Home Estate Planning Brits stayed at home to watch The Traitors during Dry January in blow for pubs

Brits stayed at home to watch The Traitors during Dry January in blow for pubs

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Brits opted to stay in and watch reality television smash hit ‘The Traitors’ in January, leading to depressed spending in restaurants, shops and bars, according to the latest report by Barclays. 

Spending on digital and subscriptions such as Netflix and Amazon surged 11.4 per cent in the first month of the year, Meanwhile, the nation tuned into the second season of the psychological game fronted by Claudia Winkleman on the BBC, which is paid for with the licence fee.

Its season finale attracted 5.5 million viewers. 

This shift in behaviour, as well as the popularity of Dry January, meant that bars, pubs and clubs saw a smaller uplift. Spending at pubs and bars grew 6.5 per cent during the month against a 7.9 per cent lift the prior month. 

Restaurants were hit harder with spending declining 11.6 per cent widening from 8.8 per cent on a month on month basis. 

Karen Johnson, head of retail at Barclays, said: “After a December filled with festive indulgence, Brits took on a more frugal approach in January, choosing to stay at home more often to save money and shelter from the winter weather.

“This meant that online retail performed strongly, as shoppers browsed the sales from the comfort of their sofas, while demand for digital content and takeaways remained robust, boosted by the release of popular new film and TV releases such as ‘The Traitors’ and ‘Fool Me Once.”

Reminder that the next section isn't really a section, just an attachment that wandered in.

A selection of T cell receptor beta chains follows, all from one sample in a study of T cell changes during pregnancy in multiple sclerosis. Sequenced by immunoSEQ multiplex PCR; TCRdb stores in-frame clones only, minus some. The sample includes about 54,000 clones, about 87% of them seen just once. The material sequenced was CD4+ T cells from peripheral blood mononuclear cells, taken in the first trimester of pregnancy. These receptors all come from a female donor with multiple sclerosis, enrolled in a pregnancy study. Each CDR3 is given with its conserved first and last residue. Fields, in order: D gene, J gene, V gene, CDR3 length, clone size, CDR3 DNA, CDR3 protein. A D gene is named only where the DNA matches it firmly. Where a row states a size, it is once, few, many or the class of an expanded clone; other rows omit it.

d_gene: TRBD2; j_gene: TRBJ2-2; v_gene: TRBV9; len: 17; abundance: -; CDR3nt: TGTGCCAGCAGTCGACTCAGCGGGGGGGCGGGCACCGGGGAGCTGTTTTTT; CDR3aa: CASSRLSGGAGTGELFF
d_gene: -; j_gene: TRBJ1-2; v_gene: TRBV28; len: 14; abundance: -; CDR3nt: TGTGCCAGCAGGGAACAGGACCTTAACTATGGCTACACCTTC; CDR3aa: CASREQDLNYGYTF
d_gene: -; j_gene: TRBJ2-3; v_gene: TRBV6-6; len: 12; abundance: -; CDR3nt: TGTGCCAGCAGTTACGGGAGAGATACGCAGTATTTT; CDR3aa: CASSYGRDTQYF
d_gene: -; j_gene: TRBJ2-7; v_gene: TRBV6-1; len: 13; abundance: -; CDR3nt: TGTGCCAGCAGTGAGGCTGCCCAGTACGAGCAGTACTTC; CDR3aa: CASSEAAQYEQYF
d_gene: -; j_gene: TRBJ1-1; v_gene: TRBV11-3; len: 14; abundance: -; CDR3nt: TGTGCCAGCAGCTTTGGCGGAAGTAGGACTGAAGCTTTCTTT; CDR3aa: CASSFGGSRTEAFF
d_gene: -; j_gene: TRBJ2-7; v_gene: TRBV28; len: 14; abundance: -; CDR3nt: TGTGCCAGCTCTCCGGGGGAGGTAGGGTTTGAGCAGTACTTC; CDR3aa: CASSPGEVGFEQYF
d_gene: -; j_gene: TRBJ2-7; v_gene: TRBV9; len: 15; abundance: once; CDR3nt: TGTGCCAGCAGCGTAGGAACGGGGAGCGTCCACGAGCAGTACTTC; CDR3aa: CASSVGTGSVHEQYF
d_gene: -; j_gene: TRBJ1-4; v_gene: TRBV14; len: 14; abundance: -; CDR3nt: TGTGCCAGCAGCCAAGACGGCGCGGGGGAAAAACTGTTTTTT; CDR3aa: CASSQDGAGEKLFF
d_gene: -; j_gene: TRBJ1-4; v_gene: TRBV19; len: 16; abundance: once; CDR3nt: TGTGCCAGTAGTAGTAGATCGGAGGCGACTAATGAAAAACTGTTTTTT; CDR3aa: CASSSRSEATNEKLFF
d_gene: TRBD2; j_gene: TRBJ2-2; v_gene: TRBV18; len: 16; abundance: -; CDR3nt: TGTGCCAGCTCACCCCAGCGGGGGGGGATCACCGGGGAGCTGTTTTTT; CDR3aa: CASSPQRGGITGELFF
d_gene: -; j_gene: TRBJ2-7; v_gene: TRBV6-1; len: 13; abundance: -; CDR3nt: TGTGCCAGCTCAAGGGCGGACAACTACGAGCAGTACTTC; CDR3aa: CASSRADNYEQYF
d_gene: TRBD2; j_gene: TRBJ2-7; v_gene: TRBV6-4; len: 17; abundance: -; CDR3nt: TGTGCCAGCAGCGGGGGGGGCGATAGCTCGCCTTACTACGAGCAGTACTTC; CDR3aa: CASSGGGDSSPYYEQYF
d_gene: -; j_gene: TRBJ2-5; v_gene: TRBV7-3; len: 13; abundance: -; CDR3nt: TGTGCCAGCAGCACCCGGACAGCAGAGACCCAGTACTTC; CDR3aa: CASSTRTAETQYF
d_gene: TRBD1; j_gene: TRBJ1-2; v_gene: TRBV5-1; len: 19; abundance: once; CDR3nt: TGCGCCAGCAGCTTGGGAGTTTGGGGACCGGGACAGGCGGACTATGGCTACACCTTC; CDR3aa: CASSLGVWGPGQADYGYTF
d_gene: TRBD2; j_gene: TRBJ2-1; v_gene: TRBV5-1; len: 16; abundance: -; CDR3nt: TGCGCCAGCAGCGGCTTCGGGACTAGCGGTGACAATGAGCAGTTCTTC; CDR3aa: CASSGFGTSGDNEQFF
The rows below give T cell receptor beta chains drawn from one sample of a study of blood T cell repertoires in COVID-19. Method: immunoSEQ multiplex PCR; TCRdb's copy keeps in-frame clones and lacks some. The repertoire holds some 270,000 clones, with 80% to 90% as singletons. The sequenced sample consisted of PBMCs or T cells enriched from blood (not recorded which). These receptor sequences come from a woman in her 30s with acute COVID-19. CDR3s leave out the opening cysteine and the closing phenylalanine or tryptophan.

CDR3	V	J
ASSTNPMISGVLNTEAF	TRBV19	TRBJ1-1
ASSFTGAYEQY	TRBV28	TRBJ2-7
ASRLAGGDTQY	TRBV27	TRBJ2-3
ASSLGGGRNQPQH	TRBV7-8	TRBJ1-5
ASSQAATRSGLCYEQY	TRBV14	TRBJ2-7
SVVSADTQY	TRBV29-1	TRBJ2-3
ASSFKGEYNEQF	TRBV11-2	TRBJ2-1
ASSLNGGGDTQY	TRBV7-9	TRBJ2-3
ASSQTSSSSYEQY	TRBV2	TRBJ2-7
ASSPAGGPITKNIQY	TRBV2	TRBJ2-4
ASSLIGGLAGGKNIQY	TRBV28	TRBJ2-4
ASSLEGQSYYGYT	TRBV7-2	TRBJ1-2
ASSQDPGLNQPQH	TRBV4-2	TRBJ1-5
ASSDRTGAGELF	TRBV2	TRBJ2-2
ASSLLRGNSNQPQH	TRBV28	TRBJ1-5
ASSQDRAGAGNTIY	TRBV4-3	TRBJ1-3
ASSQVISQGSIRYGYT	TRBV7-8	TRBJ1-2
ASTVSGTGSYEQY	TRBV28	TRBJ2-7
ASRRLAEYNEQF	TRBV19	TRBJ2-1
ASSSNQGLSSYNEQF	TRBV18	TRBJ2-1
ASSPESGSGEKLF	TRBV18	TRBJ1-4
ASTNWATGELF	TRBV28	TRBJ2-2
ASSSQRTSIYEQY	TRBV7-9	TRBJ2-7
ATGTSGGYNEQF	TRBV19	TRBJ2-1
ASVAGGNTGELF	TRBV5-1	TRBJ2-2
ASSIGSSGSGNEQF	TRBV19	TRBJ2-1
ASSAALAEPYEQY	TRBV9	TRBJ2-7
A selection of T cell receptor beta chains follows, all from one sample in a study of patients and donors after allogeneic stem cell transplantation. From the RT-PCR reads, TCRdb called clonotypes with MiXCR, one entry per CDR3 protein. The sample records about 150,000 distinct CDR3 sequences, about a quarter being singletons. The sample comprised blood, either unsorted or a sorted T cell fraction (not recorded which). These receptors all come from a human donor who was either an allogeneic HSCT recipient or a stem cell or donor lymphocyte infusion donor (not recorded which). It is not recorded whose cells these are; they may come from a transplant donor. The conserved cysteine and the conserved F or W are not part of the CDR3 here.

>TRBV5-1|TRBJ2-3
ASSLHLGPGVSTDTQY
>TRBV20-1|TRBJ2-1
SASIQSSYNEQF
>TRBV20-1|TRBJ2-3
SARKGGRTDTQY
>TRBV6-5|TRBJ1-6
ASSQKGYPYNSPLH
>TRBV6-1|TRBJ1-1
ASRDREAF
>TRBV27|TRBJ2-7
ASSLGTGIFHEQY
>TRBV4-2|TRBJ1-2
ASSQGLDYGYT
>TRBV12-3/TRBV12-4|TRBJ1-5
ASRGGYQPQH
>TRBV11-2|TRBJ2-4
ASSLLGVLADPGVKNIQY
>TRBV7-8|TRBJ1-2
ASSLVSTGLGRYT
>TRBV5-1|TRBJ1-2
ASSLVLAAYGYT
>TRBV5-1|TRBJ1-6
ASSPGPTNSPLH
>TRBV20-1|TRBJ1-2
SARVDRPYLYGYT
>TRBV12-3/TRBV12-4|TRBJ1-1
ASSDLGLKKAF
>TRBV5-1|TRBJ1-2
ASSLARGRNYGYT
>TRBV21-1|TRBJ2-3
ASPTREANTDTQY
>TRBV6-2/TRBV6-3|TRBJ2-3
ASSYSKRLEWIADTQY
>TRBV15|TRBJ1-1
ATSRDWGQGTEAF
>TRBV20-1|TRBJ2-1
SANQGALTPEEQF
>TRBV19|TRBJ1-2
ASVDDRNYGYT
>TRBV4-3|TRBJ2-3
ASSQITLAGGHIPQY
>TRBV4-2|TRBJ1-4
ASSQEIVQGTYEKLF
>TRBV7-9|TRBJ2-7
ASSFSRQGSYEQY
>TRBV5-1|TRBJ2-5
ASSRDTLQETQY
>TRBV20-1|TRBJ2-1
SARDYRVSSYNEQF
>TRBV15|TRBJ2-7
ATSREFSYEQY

She added: “While this shift in behaviour resulted in subdued growth for hospitality and leisure, it’s encouraging that confidence is improving, with consumers remaining resilient and finding savvy ways to manage their finances.”

Retailers were also met with the January Blues as a separate report by the British Retail Consortium (BRC) showed non-food sales decreased 1.8 per cent  year-on-year over the three-months to January, against a growth of 2.9 per cent in the same period last year. 

“Easing inflation and weak consumer demand led retail sales growth to slow. While the January sales helped to boost spending in the first two weeks, this did not sustain throughout the month,” Helen Dickinsion, head of the BRC, said. 

“The milder temperatures meant clothing sales performed poorly, particularly winter clothing and footwear. It was better news for health and beauty products, which continued to sell extremely well,” she added. 

Despite the depressed reading, consumer sentiment is continuing to rise,  with  public confidence in both their household finances and ability to live within their means reaching its highest point since November 2021 up 70 per cent and 74 per cent respectively. 

Jack Meaning, chief UK Economist at Barclays, said: “Increasing consumer confidence is a positive message for the UK outlook in 2024, as we see inflation continue to fall, real incomes rising and growing signs that interest rate cuts are coming. 

“Spending looks to be on an upward trajectory, set to increase more than inflation in the coming months, which will be an important milestone for consumers and businesses who were squeezed throughout 2023.”

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